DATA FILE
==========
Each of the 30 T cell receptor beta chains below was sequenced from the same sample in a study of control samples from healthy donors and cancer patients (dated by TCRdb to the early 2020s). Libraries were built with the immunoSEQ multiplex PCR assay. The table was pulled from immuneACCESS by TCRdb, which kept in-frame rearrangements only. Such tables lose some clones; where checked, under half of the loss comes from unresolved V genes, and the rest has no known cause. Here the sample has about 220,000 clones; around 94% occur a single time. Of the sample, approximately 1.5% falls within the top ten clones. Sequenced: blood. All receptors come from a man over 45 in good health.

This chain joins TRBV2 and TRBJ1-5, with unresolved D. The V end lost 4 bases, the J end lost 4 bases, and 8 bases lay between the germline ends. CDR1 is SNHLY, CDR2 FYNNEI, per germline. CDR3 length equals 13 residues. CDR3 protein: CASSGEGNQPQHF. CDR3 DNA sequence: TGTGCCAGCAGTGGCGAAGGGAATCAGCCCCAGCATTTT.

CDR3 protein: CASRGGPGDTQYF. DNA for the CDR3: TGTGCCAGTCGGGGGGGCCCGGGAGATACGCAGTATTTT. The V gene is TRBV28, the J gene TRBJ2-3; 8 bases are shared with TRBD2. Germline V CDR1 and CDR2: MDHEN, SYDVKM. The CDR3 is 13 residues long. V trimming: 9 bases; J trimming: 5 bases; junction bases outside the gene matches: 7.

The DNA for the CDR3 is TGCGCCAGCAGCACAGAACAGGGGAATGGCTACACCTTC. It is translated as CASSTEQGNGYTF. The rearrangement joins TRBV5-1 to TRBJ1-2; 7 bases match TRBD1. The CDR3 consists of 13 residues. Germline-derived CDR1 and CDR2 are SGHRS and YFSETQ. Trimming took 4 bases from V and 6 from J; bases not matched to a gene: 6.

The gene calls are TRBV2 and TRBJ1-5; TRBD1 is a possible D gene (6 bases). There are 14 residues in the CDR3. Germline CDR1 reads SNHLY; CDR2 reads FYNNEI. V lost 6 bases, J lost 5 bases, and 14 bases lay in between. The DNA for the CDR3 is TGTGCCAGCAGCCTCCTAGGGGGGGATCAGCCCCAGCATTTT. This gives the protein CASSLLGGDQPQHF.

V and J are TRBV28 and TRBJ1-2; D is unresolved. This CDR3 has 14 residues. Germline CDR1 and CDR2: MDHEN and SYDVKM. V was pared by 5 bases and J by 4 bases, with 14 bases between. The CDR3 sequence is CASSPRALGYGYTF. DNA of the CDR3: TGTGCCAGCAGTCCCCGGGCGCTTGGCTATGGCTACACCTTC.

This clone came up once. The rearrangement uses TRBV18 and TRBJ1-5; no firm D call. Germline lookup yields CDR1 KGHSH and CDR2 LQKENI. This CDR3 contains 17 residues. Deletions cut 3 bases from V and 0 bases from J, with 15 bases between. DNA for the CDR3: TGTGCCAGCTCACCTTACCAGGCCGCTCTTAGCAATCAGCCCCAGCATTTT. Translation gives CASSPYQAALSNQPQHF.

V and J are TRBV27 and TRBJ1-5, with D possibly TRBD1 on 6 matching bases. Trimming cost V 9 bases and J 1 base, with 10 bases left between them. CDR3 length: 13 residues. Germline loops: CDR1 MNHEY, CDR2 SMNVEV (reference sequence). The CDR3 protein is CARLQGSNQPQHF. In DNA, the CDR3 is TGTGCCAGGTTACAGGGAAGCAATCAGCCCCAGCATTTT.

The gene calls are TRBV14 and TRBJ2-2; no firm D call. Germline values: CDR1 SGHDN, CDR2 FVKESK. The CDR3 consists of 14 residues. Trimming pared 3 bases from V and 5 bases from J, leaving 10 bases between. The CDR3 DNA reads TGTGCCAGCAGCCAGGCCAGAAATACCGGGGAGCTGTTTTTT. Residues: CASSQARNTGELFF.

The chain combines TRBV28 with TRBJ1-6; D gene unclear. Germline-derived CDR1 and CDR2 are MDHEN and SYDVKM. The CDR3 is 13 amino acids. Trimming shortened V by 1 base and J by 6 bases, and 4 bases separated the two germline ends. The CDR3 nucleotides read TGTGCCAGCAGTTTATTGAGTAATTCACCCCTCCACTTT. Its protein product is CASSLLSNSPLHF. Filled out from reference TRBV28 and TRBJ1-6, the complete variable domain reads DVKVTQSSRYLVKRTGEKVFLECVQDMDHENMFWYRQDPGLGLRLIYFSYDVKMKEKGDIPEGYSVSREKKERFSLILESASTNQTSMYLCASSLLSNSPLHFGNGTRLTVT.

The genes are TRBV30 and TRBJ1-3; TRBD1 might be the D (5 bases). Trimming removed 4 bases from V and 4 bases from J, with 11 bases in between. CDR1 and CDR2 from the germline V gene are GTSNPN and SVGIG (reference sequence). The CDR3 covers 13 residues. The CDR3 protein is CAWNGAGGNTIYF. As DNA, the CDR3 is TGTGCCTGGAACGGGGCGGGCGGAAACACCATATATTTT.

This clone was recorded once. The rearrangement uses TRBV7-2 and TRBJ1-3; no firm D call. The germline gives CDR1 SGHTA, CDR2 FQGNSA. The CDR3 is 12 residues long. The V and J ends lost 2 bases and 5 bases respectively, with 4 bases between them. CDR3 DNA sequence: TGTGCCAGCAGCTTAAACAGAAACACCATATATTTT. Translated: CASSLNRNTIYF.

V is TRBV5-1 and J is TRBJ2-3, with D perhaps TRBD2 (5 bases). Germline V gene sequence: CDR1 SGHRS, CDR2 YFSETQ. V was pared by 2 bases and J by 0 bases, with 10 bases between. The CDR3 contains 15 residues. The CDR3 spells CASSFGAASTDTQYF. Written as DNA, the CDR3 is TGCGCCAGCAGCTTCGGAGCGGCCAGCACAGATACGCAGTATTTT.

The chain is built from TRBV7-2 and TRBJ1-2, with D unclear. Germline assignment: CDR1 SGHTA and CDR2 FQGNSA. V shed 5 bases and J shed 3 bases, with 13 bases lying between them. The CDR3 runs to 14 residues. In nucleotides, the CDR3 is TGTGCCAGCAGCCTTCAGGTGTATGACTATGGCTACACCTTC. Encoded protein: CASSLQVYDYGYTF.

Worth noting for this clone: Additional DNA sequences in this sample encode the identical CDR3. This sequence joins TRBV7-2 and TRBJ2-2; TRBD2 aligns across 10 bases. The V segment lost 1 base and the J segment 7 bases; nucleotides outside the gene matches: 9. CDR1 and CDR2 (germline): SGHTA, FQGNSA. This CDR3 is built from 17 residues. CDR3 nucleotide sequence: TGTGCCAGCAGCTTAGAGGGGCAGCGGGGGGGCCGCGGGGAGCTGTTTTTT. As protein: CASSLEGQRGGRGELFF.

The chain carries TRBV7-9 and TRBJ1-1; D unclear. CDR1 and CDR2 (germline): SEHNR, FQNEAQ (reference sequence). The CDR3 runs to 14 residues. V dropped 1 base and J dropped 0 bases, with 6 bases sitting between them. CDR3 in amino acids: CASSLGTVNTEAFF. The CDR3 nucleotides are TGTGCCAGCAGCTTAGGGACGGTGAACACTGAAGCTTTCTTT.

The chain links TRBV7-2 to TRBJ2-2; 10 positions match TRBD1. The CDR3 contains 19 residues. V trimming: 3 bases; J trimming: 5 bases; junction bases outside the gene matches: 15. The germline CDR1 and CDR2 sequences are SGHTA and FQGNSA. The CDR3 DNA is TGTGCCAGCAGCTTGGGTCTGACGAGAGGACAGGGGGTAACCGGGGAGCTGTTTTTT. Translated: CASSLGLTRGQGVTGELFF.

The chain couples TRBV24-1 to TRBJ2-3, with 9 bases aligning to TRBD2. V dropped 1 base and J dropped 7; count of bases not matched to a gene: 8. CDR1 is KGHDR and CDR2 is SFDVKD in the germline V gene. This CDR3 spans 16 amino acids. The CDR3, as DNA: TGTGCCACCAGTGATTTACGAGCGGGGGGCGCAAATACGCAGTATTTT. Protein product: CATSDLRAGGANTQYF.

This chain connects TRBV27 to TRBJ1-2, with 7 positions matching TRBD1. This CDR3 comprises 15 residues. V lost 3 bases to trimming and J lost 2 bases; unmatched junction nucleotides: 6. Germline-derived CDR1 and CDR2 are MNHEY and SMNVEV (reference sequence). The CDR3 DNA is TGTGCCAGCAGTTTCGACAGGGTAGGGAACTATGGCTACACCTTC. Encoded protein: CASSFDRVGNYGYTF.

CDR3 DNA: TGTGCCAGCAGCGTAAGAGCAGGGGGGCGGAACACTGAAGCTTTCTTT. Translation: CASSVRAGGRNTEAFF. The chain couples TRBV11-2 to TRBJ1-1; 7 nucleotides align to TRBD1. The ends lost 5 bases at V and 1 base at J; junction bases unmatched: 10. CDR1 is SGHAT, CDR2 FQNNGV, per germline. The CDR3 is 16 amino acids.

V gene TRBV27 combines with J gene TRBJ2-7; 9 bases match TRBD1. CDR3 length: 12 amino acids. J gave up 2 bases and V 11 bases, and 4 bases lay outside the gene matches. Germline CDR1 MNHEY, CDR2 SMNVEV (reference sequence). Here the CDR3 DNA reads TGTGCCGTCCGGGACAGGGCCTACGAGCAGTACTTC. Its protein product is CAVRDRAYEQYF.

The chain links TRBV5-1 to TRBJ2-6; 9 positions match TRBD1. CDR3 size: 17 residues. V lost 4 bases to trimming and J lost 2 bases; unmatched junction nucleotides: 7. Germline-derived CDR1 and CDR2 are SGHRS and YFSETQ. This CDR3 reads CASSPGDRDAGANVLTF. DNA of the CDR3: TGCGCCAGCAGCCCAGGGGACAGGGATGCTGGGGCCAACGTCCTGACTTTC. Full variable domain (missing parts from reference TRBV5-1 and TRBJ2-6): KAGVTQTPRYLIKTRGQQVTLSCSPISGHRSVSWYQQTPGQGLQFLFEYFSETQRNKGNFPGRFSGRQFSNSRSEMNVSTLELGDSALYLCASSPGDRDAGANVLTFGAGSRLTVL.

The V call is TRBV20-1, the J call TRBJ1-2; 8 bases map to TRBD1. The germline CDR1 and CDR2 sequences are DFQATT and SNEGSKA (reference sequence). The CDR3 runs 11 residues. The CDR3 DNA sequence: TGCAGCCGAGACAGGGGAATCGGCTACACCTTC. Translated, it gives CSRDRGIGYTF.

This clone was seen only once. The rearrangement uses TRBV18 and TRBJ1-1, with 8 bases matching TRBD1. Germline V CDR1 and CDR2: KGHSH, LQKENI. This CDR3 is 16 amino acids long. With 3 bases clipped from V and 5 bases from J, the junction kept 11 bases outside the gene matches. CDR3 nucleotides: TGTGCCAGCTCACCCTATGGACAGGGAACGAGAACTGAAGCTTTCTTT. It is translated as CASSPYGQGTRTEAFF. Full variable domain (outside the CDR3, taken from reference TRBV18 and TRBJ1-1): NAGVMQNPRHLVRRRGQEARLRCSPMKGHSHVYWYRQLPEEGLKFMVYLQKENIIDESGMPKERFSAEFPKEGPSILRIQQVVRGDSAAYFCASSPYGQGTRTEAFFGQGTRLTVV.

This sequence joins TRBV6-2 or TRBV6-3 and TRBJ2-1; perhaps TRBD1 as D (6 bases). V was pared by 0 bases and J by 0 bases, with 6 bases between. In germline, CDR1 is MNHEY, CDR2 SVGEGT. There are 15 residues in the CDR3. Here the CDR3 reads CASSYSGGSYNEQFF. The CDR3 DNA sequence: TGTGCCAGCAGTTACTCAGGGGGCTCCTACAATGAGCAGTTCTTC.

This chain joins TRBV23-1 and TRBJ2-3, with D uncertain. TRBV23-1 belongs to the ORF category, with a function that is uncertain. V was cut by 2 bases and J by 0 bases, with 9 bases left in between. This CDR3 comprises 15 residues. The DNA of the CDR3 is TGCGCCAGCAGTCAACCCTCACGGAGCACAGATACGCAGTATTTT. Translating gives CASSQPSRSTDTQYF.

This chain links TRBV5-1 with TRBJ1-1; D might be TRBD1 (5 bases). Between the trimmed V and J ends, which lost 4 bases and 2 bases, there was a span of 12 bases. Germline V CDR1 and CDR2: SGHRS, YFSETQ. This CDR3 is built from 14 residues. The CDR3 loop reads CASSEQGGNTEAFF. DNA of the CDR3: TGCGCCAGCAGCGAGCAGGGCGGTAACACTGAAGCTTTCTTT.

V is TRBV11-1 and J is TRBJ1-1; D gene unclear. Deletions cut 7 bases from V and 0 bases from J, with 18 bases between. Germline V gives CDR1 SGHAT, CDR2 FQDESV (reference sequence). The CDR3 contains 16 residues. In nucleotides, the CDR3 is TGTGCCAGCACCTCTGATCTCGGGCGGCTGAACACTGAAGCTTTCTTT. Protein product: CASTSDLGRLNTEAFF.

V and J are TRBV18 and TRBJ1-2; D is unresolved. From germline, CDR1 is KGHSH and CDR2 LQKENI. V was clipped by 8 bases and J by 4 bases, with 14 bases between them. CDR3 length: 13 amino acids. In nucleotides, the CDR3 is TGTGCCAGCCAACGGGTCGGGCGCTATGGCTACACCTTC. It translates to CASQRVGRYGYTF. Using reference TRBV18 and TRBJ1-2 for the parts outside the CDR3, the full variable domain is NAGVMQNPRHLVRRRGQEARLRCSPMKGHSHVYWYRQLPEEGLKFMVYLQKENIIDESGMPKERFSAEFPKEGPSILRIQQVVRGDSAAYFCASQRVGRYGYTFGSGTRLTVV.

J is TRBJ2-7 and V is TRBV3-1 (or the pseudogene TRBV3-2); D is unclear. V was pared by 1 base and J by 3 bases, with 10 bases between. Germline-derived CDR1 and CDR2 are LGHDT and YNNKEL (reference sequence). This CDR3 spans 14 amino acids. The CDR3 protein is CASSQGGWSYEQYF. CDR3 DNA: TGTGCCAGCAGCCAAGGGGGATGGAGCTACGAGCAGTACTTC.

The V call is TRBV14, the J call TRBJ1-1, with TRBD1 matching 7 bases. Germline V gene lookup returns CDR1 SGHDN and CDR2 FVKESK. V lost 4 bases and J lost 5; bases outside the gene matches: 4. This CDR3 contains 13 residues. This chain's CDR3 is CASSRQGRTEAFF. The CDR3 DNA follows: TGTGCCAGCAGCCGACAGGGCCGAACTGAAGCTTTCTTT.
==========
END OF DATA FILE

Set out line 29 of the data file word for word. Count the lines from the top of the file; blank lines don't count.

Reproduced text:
V and J are TRBV18 and TRBJ1-2; D is unresolved. From germline, CDR1 is KGHSH and CDR2 LQKENI. V was clipped by 8 bases and J by 4 bases, with 14 bases between them. CDR3 length: 13 amino acids. In nucleotides, the CDR3 is TGTGCCAGCCAACGGGTCGGGCGCTATGGCTACACCTTC. It translates to CASQRVGRYGYTF. Using reference TRBV18 and TRBJ1-2 for the parts outside the CDR3, the full variable domain is NAGVMQNPRHLVRRRGQEARLRCSPMKGHSHVYWYRQLPEEGLKFMVYLQKENIIDESGMPKERFSAEFPKEGPSILRIQQVVRGDSAAYFCASQRVGRYGYTFGSGTRLTVV.